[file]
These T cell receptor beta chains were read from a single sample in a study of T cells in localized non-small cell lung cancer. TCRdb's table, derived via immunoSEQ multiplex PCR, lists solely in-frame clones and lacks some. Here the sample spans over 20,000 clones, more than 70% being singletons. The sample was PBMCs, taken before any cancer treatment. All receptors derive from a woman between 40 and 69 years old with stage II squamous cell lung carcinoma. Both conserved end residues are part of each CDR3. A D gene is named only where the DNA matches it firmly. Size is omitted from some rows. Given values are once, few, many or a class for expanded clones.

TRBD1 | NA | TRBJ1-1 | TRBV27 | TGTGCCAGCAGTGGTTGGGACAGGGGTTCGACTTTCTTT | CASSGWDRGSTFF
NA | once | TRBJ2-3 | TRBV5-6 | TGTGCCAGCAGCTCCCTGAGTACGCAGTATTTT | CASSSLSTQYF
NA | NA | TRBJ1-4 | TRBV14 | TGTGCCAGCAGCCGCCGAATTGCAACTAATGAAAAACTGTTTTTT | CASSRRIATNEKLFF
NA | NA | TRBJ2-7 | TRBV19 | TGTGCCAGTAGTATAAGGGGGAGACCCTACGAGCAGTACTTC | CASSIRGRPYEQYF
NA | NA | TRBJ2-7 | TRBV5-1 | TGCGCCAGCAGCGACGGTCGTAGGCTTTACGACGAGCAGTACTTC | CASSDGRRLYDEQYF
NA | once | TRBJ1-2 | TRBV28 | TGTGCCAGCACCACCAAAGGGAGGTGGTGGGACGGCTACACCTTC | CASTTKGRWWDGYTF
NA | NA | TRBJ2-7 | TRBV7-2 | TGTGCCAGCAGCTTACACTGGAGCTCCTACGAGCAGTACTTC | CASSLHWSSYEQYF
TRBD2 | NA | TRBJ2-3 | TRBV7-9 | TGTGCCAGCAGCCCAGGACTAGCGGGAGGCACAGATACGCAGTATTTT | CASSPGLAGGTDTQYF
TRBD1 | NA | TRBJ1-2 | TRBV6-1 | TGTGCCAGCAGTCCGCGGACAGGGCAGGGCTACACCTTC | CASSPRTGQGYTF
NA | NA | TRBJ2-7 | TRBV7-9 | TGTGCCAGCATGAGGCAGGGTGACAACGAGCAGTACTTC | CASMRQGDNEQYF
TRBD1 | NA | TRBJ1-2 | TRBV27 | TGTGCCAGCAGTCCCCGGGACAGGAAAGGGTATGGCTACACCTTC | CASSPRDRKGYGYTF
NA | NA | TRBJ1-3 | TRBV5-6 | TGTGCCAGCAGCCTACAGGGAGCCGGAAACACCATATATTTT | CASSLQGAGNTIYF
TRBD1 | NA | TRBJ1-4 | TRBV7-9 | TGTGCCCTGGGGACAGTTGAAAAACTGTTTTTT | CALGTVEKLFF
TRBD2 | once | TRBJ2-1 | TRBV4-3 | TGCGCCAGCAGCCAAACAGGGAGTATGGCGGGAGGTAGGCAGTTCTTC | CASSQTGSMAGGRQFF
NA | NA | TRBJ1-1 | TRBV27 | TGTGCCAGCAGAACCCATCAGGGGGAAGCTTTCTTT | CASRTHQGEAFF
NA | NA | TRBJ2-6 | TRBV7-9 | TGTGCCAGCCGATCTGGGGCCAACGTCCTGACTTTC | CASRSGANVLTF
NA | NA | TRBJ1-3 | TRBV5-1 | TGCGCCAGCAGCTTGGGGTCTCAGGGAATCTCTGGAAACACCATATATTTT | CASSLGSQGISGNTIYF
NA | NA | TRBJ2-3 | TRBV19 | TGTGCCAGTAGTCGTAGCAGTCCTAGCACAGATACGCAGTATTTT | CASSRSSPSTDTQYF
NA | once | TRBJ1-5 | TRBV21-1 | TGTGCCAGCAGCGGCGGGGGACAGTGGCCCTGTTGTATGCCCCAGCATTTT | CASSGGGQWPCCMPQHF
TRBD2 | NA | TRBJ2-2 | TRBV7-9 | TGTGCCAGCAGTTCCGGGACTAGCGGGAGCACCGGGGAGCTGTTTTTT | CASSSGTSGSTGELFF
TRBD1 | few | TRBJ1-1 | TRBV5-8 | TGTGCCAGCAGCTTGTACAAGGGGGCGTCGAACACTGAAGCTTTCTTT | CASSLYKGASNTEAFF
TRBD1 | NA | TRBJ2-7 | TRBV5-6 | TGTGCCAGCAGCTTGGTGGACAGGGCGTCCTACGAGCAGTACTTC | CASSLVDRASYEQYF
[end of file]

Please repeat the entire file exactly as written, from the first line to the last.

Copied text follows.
These T cell receptor beta chains were read from a single sample in a study of T cells in localized non-small cell lung cancer. TCRdb's table, derived via immunoSEQ multiplex PCR, lists solely in-frame clones and lacks some. Here the sample spans over 20,000 clones, more than 70% being singletons. The sample was PBMCs, taken before any cancer treatment. All receptors derive from a woman between 40 and 69 years old with stage II squamous cell lung carcinoma. Both conserved end residues are part of each CDR3. A D gene is named only where the DNA matches it firmly. Size is omitted from some rows. Given values are once, few, many or a class for expanded clones.

TRBD1 | NA | TRBJ1-1 | TRBV27 | TGTGCCAGCAGTGGTTGGGACAGGGGTTCGACTTTCTTT | CASSGWDRGSTFF
NA | once | TRBJ2-3 | TRBV5-6 | TGTGCCAGCAGCTCCCTGAGTACGCAGTATTTT | CASSSLSTQYF
NA | NA | TRBJ1-4 | TRBV14 | TGTGCCAGCAGCCGCCGAATTGCAACTAATGAAAAACTGTTTTTT | CASSRRIATNEKLFF
NA | NA | TRBJ2-7 | TRBV19 | TGTGCCAGTAGTATAAGGGGGAGACCCTACGAGCAGTACTTC | CASSIRGRPYEQYF
NA | NA | TRBJ2-7 | TRBV5-1 | TGCGCCAGCAGCGACGGTCGTAGGCTTTACGACGAGCAGTACTTC | CASSDGRRLYDEQYF
NA | once | TRBJ1-2 | TRBV28 | TGTGCCAGCACCACCAAAGGGAGGTGGTGGGACGGCTACACCTTC | CASTTKGRWWDGYTF
NA | NA | TRBJ2-7 | TRBV7-2 | TGTGCCAGCAGCTTACACTGGAGCTCCTACGAGCAGTACTTC | CASSLHWSSYEQYF
TRBD2 | NA | TRBJ2-3 | TRBV7-9 | TGTGCCAGCAGCCCAGGACTAGCGGGAGGCACAGATACGCAGTATTTT | CASSPGLAGGTDTQYF
TRBD1 | NA | TRBJ1-2 | TRBV6-1 | TGTGCCAGCAGTCCGCGGACAGGGCAGGGCTACACCTTC | CASSPRTGQGYTF
NA | NA | TRBJ2-7 | TRBV7-9 | TGTGCCAGCATGAGGCAGGGTGACAACGAGCAGTACTTC | CASMRQGDNEQYF
TRBD1 | NA | TRBJ1-2 | TRBV27 | TGTGCCAGCAGTCCCCGGGACAGGAAAGGGTATGGCTACACCTTC | CASSPRDRKGYGYTF
NA | NA | TRBJ1-3 | TRBV5-6 | TGTGCCAGCAGCCTACAGGGAGCCGGAAACACCATATATTTT | CASSLQGAGNTIYF
TRBD1 | NA | TRBJ1-4 | TRBV7-9 | TGTGCCCTGGGGACAGTTGAAAAACTGTTTTTT | CALGTVEKLFF
TRBD2 | once | TRBJ2-1 | TRBV4-3 | TGCGCCAGCAGCCAAACAGGGAGTATGGCGGGAGGTAGGCAGTTCTTC | CASSQTGSMAGGRQFF
NA | NA | TRBJ1-1 | TRBV27 | TGTGCCAGCAGAACCCATCAGGGGGAAGCTTTCTTT | CASRTHQGEAFF
NA | NA | TRBJ2-6 | TRBV7-9 | TGTGCCAGCCGATCTGGGGCCAACGTCCTGACTTTC | CASRSGANVLTF
NA | NA | TRBJ1-3 | TRBV5-1 | TGCGCCAGCAGCTTGGGGTCTCAGGGAATCTCTGGAAACACCATATATTTT | CASSLGSQGISGNTIYF
NA | NA | TRBJ2-3 | TRBV19 | TGTGCCAGTAGTCGTAGCAGTCCTAGCACAGATACGCAGTATTTT | CASSRSSPSTDTQYF
NA | once | TRBJ1-5 | TRBV21-1 | TGTGCCAGCAGCGGCGGGGGACAGTGGCCCTGTTGTATGCCCCAGCATTTT | CASSGGGQWPCCMPQHF
TRBD2 | NA | TRBJ2-2 | TRBV7-9 | TGTGCCAGCAGTTCCGGGACTAGCGGGAGCACCGGGGAGCTGTTTTTT | CASSSGTSGSTGELFF
TRBD1 | few | TRBJ1-1 | TRBV5-8 | TGTGCCAGCAGCTTGTACAAGGGGGCGTCGAACACTGAAGCTTTCTTT | CASSLYKGASNTEAFF
TRBD1 | NA | TRBJ2-7 | TRBV5-6 | TGTGCCAGCAGCTTGGTGGACAGGGCGTCCTACGAGCAGTACTTC | CASSLVDRASYEQYF